Body sensing is all about becoming aware of your body in order to pick up on potential problem areas. This is especially important if you’re a runner. Noticing and reacting to issues early will allow you to make the needed changes before chronic problems arise. In this article, we highlight the most common areas of the body to monitor as a runner.
The feet are the runner’s workhorse. If you plan to maintain a pain free running schedule, you’d better look after them. Let’s consider the most common injuries that are likely to suffer.
Blisters are caused by friction. This action causes the skin to split and fill with liquid. You can reduce your likelihood of getting blisters by moisturizing your feet before you head out for a run. When a blister starts to develop, apply petroleum jelly to the affected area. Nylon socks instead of cotton can also help to reduce blisters. Be sure, too, that you are running in well fitting shoes.
If your toenail blackens, this is an indication that the area under the nail is bleeding. This usually happens because the toe of your shoe is too tight. When buying shoes, be sure to allow for the natural foot swelling that occurs when you are running. You should also keep your toenails well trimmed.
Athlete’s Foot is the result of a fungal infection that results in itchiness, along with flaky skin. It is caused by a combination of moisture, heat and tight shoes. To reduce your chances of getting athlete’s foot, carefully dry your feet after having a shower. If you do get athlete’s foot, you can get treatment cream from your pharmacy.
The Rest of The Body
More common in men than in women,this problem results from repeated friction between loose fitting workout clothing and the nipple. It can cause soreness, irritation and even bleeding. To avoid this condition, wear a light, well fitting sports vest, ideally made of synthetic material. Women should wear a tight fitting sports bra.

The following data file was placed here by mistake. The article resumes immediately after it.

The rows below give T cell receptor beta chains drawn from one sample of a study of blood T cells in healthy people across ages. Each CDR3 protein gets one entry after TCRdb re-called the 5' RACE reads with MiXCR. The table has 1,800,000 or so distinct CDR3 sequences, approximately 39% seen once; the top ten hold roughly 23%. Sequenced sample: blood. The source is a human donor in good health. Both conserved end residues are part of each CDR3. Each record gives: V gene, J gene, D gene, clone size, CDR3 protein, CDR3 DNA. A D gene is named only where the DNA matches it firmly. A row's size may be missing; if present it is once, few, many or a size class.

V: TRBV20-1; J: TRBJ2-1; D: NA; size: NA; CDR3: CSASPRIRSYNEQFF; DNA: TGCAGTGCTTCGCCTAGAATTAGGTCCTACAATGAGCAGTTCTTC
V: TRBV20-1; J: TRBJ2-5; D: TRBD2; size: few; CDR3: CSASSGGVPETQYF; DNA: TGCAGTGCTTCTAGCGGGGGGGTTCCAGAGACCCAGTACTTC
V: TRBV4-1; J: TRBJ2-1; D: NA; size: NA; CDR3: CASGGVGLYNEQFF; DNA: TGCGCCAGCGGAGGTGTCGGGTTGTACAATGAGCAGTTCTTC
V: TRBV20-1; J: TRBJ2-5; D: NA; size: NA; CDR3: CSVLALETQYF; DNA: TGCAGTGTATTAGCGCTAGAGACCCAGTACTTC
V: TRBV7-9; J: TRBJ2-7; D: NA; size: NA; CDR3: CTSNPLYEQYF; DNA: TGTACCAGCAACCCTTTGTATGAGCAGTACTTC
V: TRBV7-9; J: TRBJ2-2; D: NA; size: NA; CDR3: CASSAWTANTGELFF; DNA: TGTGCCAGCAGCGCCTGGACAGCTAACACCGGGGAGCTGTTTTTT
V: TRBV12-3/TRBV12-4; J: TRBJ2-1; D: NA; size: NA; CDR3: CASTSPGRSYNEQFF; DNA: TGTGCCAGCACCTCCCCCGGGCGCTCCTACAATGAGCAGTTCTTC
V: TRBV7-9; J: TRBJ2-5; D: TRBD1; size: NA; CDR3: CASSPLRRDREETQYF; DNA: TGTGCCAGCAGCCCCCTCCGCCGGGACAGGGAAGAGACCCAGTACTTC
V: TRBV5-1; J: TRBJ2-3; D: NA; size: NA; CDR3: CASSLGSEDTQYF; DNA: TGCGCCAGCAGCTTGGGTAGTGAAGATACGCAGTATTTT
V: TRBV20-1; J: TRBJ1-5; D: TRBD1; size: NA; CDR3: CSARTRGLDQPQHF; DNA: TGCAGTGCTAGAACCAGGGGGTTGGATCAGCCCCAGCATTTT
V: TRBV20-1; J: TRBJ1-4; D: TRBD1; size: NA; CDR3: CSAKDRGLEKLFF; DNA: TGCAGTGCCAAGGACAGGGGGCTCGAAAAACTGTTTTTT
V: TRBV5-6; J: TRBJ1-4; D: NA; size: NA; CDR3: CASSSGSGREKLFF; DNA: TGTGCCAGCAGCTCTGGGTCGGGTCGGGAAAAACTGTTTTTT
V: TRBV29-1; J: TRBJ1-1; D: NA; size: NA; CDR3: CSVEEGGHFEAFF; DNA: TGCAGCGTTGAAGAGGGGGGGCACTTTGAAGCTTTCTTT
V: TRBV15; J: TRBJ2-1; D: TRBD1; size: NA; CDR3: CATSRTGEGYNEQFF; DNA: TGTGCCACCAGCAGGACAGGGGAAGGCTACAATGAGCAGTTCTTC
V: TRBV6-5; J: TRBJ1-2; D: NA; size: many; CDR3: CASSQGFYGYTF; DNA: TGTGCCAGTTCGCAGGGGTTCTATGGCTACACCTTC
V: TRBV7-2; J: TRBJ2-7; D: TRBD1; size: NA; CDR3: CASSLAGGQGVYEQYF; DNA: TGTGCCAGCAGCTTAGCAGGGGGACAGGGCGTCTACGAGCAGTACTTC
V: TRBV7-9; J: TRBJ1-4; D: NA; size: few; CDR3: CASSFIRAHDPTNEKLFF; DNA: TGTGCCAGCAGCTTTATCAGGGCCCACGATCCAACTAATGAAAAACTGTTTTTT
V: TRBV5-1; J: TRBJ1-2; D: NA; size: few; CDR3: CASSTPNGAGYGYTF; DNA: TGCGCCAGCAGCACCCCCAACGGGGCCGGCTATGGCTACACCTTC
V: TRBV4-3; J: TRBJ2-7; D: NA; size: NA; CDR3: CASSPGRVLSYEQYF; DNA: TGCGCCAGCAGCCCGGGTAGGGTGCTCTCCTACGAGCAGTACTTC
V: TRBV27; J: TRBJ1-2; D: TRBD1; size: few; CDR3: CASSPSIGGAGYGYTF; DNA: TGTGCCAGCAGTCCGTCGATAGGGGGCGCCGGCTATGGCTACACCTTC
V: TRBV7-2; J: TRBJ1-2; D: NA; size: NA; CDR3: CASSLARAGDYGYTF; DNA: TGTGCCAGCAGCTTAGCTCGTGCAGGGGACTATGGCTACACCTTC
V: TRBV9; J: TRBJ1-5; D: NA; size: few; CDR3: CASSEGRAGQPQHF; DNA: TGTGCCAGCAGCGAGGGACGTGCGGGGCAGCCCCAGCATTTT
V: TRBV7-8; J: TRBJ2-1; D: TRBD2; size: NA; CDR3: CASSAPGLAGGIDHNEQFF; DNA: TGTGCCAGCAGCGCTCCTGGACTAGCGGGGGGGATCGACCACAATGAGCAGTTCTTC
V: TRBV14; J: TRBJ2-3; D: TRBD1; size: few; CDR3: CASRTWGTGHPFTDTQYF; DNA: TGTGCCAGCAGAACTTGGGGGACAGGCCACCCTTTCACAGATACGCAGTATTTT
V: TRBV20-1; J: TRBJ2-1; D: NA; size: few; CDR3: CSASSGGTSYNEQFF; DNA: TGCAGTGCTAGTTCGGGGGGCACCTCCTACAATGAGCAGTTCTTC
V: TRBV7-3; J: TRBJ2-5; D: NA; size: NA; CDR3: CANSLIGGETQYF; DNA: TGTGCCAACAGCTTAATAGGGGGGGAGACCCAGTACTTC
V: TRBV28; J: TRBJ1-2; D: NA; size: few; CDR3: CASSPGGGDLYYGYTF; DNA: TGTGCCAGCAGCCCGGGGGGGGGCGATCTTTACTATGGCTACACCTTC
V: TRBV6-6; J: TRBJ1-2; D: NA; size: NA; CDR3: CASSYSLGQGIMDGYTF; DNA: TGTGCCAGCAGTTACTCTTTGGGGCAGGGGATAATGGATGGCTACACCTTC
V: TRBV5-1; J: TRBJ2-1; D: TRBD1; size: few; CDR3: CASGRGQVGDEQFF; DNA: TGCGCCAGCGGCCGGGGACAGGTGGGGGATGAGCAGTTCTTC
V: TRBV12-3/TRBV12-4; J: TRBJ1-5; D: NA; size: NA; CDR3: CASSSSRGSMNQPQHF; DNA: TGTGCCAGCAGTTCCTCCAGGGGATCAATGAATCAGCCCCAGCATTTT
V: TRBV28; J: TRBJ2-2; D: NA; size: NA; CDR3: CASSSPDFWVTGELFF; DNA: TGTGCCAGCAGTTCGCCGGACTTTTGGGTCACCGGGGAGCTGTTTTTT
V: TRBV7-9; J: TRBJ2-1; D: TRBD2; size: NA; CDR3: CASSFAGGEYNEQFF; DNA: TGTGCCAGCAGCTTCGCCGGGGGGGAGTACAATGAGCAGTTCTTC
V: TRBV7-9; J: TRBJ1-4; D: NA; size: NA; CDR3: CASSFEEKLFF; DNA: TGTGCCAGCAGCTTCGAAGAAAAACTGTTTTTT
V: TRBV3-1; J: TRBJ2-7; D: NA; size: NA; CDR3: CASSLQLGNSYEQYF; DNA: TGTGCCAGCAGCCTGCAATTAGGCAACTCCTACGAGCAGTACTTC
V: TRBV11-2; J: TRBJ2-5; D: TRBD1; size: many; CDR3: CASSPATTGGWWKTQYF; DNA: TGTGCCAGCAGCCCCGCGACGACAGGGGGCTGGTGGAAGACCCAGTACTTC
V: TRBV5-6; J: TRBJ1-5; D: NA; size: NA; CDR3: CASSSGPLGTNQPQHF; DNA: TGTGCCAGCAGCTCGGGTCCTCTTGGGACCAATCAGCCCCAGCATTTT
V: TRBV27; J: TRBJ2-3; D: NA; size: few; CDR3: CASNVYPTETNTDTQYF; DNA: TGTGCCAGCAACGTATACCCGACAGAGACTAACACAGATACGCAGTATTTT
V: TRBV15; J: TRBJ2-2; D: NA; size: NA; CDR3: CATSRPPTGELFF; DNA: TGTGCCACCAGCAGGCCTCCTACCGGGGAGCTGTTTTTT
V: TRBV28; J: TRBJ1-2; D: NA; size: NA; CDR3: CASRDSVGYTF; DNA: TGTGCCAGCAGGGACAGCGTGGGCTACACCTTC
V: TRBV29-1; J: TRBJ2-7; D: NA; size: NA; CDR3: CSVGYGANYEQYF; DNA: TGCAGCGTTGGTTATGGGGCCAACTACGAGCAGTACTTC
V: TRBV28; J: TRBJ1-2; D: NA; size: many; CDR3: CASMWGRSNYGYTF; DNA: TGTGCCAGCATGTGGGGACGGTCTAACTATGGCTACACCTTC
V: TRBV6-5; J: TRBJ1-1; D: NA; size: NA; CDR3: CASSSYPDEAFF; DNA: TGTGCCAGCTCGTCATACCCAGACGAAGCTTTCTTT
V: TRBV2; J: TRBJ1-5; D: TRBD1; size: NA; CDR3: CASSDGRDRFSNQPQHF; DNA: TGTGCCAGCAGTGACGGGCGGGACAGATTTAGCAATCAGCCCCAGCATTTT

Delayed Onset Muscle Soreness (DOMS)
DOMS is common in beginning runners. It is caused by micro- trauma in the muscle fibers and shows up about 24 hours after exercise. To prevent DOMS, make sure that you warm up and cool down thoroughly. Make use of a foam roller to work on specific areas of your body. A post run massage will also do wonders.
Cramping can be defined as an involuntary over contraction of a muscle. It usually happens when you are approaching fatigue towards the end of a run. It may be caused by heat exhaustion, dehydration or loss of body salts through excessive sweating. Stretching and massage will lessen the likelihood of cramping. If you do experience cramping, stop running, sit down and stretch and massage the affected muscle.
This can be due to dehydration, eating difficult to digest foods prior to running, heat exhaustion or low blood sugar levels. To avoid it, don’t eat a heavy meal within 2 hours of your run, and stay hydrated, but be careful not to drink too much too quickly.
The reddening or burning of the skin caused by exposure to the sun’s UV rays can be both painful and, potentially, deadly. Cover exposed skin with high factor sunscreen. If possible, run in the shade. If you do get sunburnt, and blistering occurs, seek medical advice.
When a part of the body is stressed to the point where it can no longer function properly, an injury occurs. Pain alerts you to injury. That is why you should never simply try to mask the pain. That will only make the injury worse.
There are two types of injury:
- Acute or sudden onset
- Chronic or long-term
An acute injury results from a specific action, whereas chronic injuries develop over time as a result of wear and tear.
Dealing with Acute Injuries
Acute injuries are often accompanied by sharp pain. Swelling may accompany the injury, especially if it affects soft tissue. This is caused by internal bleeding of ruptured blood vessels. If you have an acute injury, stop your training and apply the RICE procedure.
Dealing with Chronic Injuries
Chronic injury can often lead to a dull, nagging pain. It will generally require medical treatment. Do not return to running until the injury is completely healed. Be sure to follow through on any exercises that your medical specialist recommends. A serious chronic injury may require low
impact exercise like swimming as a stepping-stone back to running. When you do run, start slow and build up at your own pace.
A muscle strain occurs when the muscle fibers are overstretched. At the extreme level this can lead to a muscle tear. Strains are usually the result of sudden jerky movements, a sudden change in direction, poor running form or fatigue. A lack of warm up and stretching can also lead to muscle strain. Runners are more likely to experience strain in the leg muscles.
The treatment for a strain is to immediately stop running. Follow the RICE procedure as outlined at the end of the article, with the following specifics:
- Hamstring strain – straighten the leg to apply RICE
- Quadriceps – bend the leg to apply RICE
- Severe pain – immobilize the leg and seek urgent medical help
It’s easy for a new runner to get taken away with the thrill of running. This can lead to doing more than is sensible, even running beyond one’s set running plan, resulting in overtraining and burn out.
R = Rest by sitting or lying down
I = Wrap an ice pack in a towel and apply for 20 minutes
C = Apply a compression bandage
E = Elevate the injured body part